Archive of films The Mourning Forest / Mogari no mori
Japan / France / Spain
2007, 97 min
Section: Open Eyes
This is a story almost without plot, in which an old man showing signs of senility, and the young woman who looks after him, get lost in an impenetrable and desolate forest and, after long hours trying to overcome their fear, they are finally given a sense of liberation. A major role in the film is played by nature at her most majestic, in whose portrayal Naomi Kawase is an unrivalled master. Grand Prix at the 60th Cannes International Film Festival.
Shigeki, who is suffering from signs of senility, lives in a small retirement home in the care of a young nurse named Machiko. They both harbour the burdensome secret of having lost someone close. Machiko gets permission to take Shigeki on a trip in her car, but when it breaks down and Machiko wants to go to find help, Shigeko gets out of the car and walks into the nearby forest. Making sure she doesn’t lose sight of him, Machiko follows him into the deep and desolate wood until they are both lost and have to spend the night there. The second day they do not manage to find a way out either, but Shigeko doesn’t seem to mind, in fact he seems to have rediscovered his senses, and Machiko comes to understand that the old man believes he can find the place where his long-deceased wife is buried. She too begins to feel less tormented by her feelings of guilt over the death of her child. “Mogari denotes a time of mourning, or a place of mourning,” says the director. “In the region of Tawara, where the film takes place, the dead are buried without being cremated, and even today the villagers keep up the tradition of funeral processions.” The film, in which the majesty of nature plays a fundamental role, was awarded with the Grand Prix at the 60th Cannes IFF.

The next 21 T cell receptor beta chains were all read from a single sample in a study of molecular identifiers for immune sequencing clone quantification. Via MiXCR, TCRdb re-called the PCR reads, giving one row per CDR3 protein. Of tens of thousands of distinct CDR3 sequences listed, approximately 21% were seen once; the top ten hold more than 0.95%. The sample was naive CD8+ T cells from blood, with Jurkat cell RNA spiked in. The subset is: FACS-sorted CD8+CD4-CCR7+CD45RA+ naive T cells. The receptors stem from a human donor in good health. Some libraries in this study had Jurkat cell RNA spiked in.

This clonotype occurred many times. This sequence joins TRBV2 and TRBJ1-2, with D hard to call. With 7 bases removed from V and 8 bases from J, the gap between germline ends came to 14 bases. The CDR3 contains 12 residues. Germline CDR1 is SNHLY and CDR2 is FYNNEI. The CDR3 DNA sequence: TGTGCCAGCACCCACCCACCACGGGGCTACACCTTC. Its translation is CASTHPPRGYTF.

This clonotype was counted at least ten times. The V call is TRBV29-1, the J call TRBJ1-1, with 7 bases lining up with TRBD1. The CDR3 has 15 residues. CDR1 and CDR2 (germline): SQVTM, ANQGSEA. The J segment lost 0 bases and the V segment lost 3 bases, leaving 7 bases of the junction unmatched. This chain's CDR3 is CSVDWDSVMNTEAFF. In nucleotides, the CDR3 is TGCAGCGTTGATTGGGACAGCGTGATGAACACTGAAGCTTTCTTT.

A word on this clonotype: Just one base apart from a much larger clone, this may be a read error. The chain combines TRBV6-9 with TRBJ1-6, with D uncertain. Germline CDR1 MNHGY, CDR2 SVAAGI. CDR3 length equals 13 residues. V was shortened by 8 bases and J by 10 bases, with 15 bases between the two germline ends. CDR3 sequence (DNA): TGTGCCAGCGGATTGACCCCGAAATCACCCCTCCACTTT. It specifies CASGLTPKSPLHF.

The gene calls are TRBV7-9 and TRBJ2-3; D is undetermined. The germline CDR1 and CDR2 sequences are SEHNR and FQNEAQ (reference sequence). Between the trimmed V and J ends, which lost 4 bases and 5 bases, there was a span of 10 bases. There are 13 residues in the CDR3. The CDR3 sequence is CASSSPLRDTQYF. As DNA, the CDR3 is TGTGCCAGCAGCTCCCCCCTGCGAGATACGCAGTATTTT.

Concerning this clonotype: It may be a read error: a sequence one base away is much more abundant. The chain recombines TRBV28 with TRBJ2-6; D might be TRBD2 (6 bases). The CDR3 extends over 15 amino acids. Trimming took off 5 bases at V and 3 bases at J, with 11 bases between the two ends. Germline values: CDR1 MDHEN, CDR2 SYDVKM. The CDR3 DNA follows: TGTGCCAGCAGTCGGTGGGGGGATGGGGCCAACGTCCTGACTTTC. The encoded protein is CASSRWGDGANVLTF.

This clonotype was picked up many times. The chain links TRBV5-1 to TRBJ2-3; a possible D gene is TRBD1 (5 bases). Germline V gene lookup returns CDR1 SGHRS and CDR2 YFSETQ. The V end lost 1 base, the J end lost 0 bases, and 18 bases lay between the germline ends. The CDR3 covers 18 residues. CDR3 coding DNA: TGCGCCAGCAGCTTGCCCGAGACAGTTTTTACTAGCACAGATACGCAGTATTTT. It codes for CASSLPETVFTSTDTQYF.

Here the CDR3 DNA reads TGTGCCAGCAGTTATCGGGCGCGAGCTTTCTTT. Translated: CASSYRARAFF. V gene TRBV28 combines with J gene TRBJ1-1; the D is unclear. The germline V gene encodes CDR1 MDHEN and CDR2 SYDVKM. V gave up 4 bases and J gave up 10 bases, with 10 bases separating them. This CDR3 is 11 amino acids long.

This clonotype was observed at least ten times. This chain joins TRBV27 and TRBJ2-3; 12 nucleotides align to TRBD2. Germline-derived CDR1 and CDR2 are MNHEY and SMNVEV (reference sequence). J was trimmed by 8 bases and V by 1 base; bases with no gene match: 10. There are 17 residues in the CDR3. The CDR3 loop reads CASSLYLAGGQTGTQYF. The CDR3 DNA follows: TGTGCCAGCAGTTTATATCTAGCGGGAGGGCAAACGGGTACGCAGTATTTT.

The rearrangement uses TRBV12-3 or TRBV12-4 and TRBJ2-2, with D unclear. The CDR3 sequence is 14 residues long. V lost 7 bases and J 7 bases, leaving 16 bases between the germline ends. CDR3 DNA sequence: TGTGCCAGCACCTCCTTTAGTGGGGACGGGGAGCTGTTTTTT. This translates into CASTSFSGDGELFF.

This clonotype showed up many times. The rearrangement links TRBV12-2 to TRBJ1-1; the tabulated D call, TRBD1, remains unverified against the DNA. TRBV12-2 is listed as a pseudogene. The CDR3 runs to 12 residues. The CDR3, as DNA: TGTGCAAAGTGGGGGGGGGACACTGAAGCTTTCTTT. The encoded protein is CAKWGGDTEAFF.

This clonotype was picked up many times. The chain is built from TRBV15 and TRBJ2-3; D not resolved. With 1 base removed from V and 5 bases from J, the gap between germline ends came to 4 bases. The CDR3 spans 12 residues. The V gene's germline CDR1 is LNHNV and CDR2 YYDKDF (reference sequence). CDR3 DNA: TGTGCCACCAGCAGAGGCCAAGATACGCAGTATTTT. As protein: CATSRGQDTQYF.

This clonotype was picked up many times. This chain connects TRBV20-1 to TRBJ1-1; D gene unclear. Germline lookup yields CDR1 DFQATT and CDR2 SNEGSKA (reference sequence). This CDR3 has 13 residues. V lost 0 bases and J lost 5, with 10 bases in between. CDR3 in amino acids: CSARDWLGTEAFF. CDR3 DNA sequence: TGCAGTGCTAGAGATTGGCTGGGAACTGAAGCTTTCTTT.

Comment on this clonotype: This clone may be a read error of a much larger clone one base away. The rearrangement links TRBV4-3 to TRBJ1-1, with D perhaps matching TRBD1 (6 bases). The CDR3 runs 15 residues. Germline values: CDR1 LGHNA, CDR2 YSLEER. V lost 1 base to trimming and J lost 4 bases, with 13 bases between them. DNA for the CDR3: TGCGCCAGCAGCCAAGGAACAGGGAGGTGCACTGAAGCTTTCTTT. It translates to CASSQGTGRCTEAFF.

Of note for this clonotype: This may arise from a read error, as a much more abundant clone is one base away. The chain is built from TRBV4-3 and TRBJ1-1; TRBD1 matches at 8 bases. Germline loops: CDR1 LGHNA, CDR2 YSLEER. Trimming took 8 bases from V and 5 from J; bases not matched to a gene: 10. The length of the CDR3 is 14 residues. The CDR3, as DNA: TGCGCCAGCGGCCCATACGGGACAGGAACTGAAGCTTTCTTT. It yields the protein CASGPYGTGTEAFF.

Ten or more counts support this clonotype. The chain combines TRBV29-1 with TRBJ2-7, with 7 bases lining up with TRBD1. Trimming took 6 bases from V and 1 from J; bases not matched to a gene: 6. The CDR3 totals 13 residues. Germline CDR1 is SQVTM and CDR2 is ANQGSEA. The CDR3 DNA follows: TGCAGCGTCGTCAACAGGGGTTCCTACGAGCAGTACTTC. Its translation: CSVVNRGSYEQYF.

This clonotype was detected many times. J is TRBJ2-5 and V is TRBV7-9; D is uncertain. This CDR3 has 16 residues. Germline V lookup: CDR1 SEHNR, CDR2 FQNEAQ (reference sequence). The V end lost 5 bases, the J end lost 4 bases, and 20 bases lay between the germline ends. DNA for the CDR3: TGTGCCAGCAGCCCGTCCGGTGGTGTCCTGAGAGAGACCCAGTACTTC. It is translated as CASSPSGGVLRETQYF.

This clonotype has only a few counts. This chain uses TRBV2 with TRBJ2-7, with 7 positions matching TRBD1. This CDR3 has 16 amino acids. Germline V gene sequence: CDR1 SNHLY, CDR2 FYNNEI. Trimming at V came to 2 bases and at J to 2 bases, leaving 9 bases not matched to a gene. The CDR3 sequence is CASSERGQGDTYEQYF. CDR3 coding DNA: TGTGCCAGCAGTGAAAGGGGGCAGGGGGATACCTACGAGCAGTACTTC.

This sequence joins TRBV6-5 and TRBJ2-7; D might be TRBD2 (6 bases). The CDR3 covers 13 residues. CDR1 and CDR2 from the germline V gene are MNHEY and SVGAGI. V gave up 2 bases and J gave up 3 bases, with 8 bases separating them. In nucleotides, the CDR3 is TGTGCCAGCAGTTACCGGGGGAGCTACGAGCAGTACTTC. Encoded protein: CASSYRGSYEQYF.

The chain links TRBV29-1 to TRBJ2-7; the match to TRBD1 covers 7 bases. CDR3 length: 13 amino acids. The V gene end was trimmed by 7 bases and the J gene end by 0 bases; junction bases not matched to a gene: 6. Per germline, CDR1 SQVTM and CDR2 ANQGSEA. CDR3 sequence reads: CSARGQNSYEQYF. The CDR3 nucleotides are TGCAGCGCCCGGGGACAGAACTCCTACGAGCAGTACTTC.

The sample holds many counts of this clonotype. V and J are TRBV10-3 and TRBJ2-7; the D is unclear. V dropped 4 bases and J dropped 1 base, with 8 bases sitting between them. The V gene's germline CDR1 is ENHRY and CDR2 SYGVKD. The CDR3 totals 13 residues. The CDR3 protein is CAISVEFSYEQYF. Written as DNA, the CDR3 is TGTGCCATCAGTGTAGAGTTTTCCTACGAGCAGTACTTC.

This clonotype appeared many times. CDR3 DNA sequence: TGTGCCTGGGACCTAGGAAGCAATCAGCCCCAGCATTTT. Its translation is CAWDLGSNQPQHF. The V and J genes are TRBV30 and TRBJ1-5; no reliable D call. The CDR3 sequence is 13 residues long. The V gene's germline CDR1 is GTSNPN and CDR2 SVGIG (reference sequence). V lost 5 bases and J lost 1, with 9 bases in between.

About the director
Naomi Kawase (b. 1969, Nara, Japan) graduated from the school of photography in Osaka, where she later taught. Her very first documentary films brought her success: Embracing (Ni tsutsumarete, 1992), and White Moon (Shiori tsuki, 1993). In 1995 she founded the Kumie production company. After more documentary titles, she completed her first feature film in 1997 with Moe no suzaku, which won a number of awards and was also presented at the Karlovy Vary IFF, as was Somaudu monogatari (1997). Her other work has included the feature films Firefly (Hotaru, 2000) and Shara (2003), and the documentaries Dans le silence du monde (2001), Tsuioku no dansu (2002), Kage (2004), Tarachime (2006).
About the film
Color, 35 mm
|Dir. of Photography:||Hideyo Nakano|
|Editor:||Yuji Oshige, Tina Baz|
|Cast:||Shigeki Uda, Machiko Ono, Makiko Watanabe, Kanako Masuda, Yoichiro Saito|